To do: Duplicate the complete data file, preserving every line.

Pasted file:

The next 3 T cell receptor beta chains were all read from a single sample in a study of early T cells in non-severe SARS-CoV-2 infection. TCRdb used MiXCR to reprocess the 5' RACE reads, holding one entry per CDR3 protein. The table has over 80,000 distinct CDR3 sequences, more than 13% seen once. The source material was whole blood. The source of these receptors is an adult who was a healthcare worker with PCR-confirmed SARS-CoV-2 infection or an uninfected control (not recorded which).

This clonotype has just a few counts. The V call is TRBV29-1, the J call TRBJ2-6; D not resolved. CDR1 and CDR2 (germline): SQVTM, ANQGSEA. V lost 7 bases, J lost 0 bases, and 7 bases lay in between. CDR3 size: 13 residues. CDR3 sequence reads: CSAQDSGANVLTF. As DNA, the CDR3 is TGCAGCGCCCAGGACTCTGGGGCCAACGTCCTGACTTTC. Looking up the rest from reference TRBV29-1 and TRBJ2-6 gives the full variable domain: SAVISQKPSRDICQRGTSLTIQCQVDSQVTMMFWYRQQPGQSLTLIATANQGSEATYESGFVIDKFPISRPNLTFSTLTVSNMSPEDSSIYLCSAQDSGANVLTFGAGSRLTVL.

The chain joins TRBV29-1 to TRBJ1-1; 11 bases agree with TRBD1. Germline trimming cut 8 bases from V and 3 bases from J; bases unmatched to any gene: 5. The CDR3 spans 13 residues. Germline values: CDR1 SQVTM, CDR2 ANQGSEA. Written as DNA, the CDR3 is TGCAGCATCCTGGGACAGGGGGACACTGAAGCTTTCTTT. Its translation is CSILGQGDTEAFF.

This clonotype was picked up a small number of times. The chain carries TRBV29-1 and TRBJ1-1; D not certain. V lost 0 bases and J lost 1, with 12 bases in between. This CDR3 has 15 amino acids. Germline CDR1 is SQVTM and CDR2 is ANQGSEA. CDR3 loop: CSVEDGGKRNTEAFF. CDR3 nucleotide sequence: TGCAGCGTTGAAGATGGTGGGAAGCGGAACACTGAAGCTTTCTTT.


The next 3 T cell receptor beta chains were all read from a single sample in a study of early T cells in non-severe SARS-CoV-2 infection. TCRdb used MiXCR to reprocess the 5' RACE reads, holding one entry per CDR3 protein. The table has over 80,000 distinct CDR3 sequences, more than 13% seen once. The source material was whole blood. The source of these receptors is an adult who was a healthcare worker with PCR-confirmed SARS-CoV-2 infection or an uninfected control (not recorded which).

This clonotype has just a few counts. The V call is TRBV29-1, the J call TRBJ2-6; D not resolved. CDR1 and CDR2 (germline): SQVTM, ANQGSEA. V lost 7 bases, J lost 0 bases, and 7 bases lay in between. CDR3 size: 13 residues. CDR3 sequence reads: CSAQDSGANVLTF. As DNA, the CDR3 is TGCAGCGCCCAGGACTCTGGGGCCAACGTCCTGACTTTC. Looking up the rest from reference TRBV29-1 and TRBJ2-6 gives the full variable domain: SAVISQKPSRDICQRGTSLTIQCQVDSQVTMMFWYRQQPGQSLTLIATANQGSEATYESGFVIDKFPISRPNLTFSTLTVSNMSPEDSSIYLCSAQDSGANVLTFGAGSRLTVL.

The chain joins TRBV29-1 to TRBJ1-1; 11 bases agree with TRBD1. Germline trimming cut 8 bases from V and 3 bases from J; bases unmatched to any gene: 5. The CDR3 spans 13 residues. Germline values: CDR1 SQVTM, CDR2 ANQGSEA. Written as DNA, the CDR3 is TGCAGCATCCTGGGACAGGGGGACACTGAAGCTTTCTTT. Its translation is CSILGQGDTEAFF.

This clonotype was picked up a small number of times. The chain carries TRBV29-1 and TRBJ1-1; D not certain. V lost 0 bases and J lost 1, with 12 bases in between. This CDR3 has 15 amino acids. Germline CDR1 is SQVTM and CDR2 is ANQGSEA. CDR3 loop: CSVEDGGKRNTEAFF. CDR3 nucleotide sequence: TGCAGCGTTGAAGATGGTGGGAAGCGGAACACTGAAGCTTTCTTT.